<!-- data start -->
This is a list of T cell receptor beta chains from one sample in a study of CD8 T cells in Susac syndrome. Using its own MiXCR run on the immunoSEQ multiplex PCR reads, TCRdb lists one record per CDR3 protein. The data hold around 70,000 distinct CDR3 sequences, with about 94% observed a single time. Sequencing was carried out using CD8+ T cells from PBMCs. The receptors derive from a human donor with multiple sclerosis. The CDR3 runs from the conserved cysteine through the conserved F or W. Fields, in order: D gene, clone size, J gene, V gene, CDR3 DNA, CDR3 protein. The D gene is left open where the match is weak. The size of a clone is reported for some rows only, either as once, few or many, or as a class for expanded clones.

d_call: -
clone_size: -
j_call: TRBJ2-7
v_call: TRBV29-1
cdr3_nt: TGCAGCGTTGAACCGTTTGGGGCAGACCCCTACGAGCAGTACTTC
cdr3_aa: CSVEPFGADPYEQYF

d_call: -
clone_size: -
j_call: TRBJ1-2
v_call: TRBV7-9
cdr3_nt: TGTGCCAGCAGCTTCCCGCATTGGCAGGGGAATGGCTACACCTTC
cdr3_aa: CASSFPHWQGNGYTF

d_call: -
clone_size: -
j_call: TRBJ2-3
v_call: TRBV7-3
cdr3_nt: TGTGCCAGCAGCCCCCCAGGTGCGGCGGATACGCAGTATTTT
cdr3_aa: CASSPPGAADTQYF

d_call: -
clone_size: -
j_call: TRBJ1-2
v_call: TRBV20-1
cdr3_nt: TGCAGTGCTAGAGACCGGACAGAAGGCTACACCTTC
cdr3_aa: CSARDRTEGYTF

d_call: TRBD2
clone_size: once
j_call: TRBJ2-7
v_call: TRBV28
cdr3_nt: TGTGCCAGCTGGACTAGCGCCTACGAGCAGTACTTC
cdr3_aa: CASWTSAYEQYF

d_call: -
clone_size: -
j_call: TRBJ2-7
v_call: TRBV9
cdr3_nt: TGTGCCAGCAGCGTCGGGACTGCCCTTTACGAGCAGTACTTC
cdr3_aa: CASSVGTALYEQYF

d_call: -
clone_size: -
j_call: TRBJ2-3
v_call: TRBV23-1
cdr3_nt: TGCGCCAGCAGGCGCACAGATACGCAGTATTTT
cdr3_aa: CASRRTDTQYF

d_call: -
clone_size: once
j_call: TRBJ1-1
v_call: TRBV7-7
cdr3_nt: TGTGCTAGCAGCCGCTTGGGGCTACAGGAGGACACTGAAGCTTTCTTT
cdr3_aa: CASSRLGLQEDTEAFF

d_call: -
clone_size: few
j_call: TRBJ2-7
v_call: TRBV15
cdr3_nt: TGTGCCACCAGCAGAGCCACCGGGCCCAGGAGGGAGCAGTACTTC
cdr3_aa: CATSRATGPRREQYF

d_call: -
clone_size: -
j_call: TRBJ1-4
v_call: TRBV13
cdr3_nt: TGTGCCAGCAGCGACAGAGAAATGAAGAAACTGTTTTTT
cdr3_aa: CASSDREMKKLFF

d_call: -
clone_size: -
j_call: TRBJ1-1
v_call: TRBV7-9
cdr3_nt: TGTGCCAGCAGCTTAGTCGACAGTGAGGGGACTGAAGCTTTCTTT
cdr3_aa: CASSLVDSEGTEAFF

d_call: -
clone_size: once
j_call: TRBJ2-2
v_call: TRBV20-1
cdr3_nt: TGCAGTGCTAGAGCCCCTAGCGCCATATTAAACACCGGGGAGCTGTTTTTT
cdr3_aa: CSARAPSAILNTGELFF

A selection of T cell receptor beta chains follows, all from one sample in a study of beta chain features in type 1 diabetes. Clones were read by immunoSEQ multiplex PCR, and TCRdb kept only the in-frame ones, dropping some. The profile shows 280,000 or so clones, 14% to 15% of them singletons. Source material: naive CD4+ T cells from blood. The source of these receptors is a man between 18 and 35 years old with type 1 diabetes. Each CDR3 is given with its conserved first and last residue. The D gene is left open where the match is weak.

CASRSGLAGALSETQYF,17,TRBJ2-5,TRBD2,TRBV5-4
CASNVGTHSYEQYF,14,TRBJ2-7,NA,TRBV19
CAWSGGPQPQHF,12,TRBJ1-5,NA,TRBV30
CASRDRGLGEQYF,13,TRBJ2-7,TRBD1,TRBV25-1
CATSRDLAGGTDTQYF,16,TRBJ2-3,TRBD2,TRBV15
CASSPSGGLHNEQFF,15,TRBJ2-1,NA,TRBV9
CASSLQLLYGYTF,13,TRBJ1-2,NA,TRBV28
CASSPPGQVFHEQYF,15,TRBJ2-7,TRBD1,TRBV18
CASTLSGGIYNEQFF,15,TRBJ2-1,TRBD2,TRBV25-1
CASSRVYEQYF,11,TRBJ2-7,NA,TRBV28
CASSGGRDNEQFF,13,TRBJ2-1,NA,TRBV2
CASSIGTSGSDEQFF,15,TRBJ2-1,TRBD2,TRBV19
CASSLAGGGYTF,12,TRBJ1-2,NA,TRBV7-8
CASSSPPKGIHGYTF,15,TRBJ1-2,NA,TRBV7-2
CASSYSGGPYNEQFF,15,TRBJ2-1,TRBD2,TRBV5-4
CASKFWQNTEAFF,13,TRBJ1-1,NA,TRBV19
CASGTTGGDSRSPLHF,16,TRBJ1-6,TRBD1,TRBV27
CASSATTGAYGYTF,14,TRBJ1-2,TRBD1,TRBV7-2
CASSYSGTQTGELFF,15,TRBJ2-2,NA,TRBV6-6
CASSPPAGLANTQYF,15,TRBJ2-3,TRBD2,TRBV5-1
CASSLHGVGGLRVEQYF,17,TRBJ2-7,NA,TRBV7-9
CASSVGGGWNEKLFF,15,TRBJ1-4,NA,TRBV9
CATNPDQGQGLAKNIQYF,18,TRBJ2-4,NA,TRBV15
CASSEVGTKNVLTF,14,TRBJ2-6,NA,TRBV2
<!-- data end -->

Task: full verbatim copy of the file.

This is a list of T cell receptor beta chains from one sample in a study of CD8 T cells in Susac syndrome. Using its own MiXCR run on the immunoSEQ multiplex PCR reads, TCRdb lists one record per CDR3 protein. The data hold around 70,000 distinct CDR3 sequences, with about 94% observed a single time. Sequencing was carried out using CD8+ T cells from PBMCs. The receptors derive from a human donor with multiple sclerosis. The CDR3 runs from the conserved cysteine through the conserved F or W. Fields, in order: D gene, clone size, J gene, V gene, CDR3 DNA, CDR3 protein. The D gene is left open where the match is weak. The size of a clone is reported for some rows only, either as once, few or many, or as a class for expanded clones.

d_call: -
clone_size: -
j_call: TRBJ2-7
v_call: TRBV29-1
cdr3_nt: TGCAGCGTTGAACCGTTTGGGGCAGACCCCTACGAGCAGTACTTC
cdr3_aa: CSVEPFGADPYEQYF

d_call: -
clone_size: -
j_call: TRBJ1-2
v_call: TRBV7-9
cdr3_nt: TGTGCCAGCAGCTTCCCGCATTGGCAGGGGAATGGCTACACCTTC
cdr3_aa: CASSFPHWQGNGYTF

d_call: -
clone_size: -
j_call: TRBJ2-3
v_call: TRBV7-3
cdr3_nt: TGTGCCAGCAGCCCCCCAGGTGCGGCGGATACGCAGTATTTT
cdr3_aa: CASSPPGAADTQYF

d_call: -
clone_size: -
j_call: TRBJ1-2
v_call: TRBV20-1
cdr3_nt: TGCAGTGCTAGAGACCGGACAGAAGGCTACACCTTC
cdr3_aa: CSARDRTEGYTF

d_call: TRBD2
clone_size: once
j_call: TRBJ2-7
v_call: TRBV28
cdr3_nt: TGTGCCAGCTGGACTAGCGCCTACGAGCAGTACTTC
cdr3_aa: CASWTSAYEQYF

d_call: -
clone_size: -
j_call: TRBJ2-7
v_call: TRBV9
cdr3_nt: TGTGCCAGCAGCGTCGGGACTGCCCTTTACGAGCAGTACTTC
cdr3_aa: CASSVGTALYEQYF

d_call: -
clone_size: -
j_call: TRBJ2-3
v_call: TRBV23-1
cdr3_nt: TGCGCCAGCAGGCGCACAGATACGCAGTATTTT
cdr3_aa: CASRRTDTQYF

d_call: -
clone_size: once
j_call: TRBJ1-1
v_call: TRBV7-7
cdr3_nt: TGTGCTAGCAGCCGCTTGGGGCTACAGGAGGACACTGAAGCTTTCTTT
cdr3_aa: CASSRLGLQEDTEAFF

d_call: -
clone_size: few
j_call: TRBJ2-7
v_call: TRBV15
cdr3_nt: TGTGCCACCAGCAGAGCCACCGGGCCCAGGAGGGAGCAGTACTTC
cdr3_aa: CATSRATGPRREQYF

d_call: -
clone_size: -
j_call: TRBJ1-4
v_call: TRBV13
cdr3_nt: TGTGCCAGCAGCGACAGAGAAATGAAGAAACTGTTTTTT
cdr3_aa: CASSDREMKKLFF

d_call: -
clone_size: -
j_call: TRBJ1-1
v_call: TRBV7-9
cdr3_nt: TGTGCCAGCAGCTTAGTCGACAGTGAGGGGACTGAAGCTTTCTTT
cdr3_aa: CASSLVDSEGTEAFF

d_call: -
clone_size: once
j_call: TRBJ2-2
v_call: TRBV20-1
cdr3_nt: TGCAGTGCTAGAGCCCCTAGCGCCATATTAAACACCGGGGAGCTGTTTTTT
cdr3_aa: CSARAPSAILNTGELFF

A selection of T cell receptor beta chains follows, all from one sample in a study of beta chain features in type 1 diabetes. Clones were read by immunoSEQ multiplex PCR, and TCRdb kept only the in-frame ones, dropping some. The profile shows 280,000 or so clones, 14% to 15% of them singletons. Source material: naive CD4+ T cells from blood. The source of these receptors is a man between 18 and 35 years old with type 1 diabetes. Each CDR3 is given with its conserved first and last residue. The D gene is left open where the match is weak.

CASRSGLAGALSETQYF,17,TRBJ2-5,TRBD2,TRBV5-4
CASNVGTHSYEQYF,14,TRBJ2-7,NA,TRBV19
CAWSGGPQPQHF,12,TRBJ1-5,NA,TRBV30
CASRDRGLGEQYF,13,TRBJ2-7,TRBD1,TRBV25-1
CATSRDLAGGTDTQYF,16,TRBJ2-3,TRBD2,TRBV15
CASSPSGGLHNEQFF,15,TRBJ2-1,NA,TRBV9
CASSLQLLYGYTF,13,TRBJ1-2,NA,TRBV28
CASSPPGQVFHEQYF,15,TRBJ2-7,TRBD1,TRBV18
CASTLSGGIYNEQFF,15,TRBJ2-1,TRBD2,TRBV25-1
CASSRVYEQYF,11,TRBJ2-7,NA,TRBV28
CASSGGRDNEQFF,13,TRBJ2-1,NA,TRBV2
CASSIGTSGSDEQFF,15,TRBJ2-1,TRBD2,TRBV19
CASSLAGGGYTF,12,TRBJ1-2,NA,TRBV7-8
CASSSPPKGIHGYTF,15,TRBJ1-2,NA,TRBV7-2
CASSYSGGPYNEQFF,15,TRBJ2-1,TRBD2,TRBV5-4
CASKFWQNTEAFF,13,TRBJ1-1,NA,TRBV19
CASGTTGGDSRSPLHF,16,TRBJ1-6,TRBD1,TRBV27
CASSATTGAYGYTF,14,TRBJ1-2,TRBD1,TRBV7-2
CASSYSGTQTGELFF,15,TRBJ2-2,NA,TRBV6-6
CASSPPAGLANTQYF,15,TRBJ2-3,TRBD2,TRBV5-1
CASSLHGVGGLRVEQYF,17,TRBJ2-7,NA,TRBV7-9
CASSVGGGWNEKLFF,15,TRBJ1-4,NA,TRBV9
CATNPDQGQGLAKNIQYF,18,TRBJ2-4,NA,TRBV15
CASSEVGTKNVLTF,14,TRBJ2-6,NA,TRBV2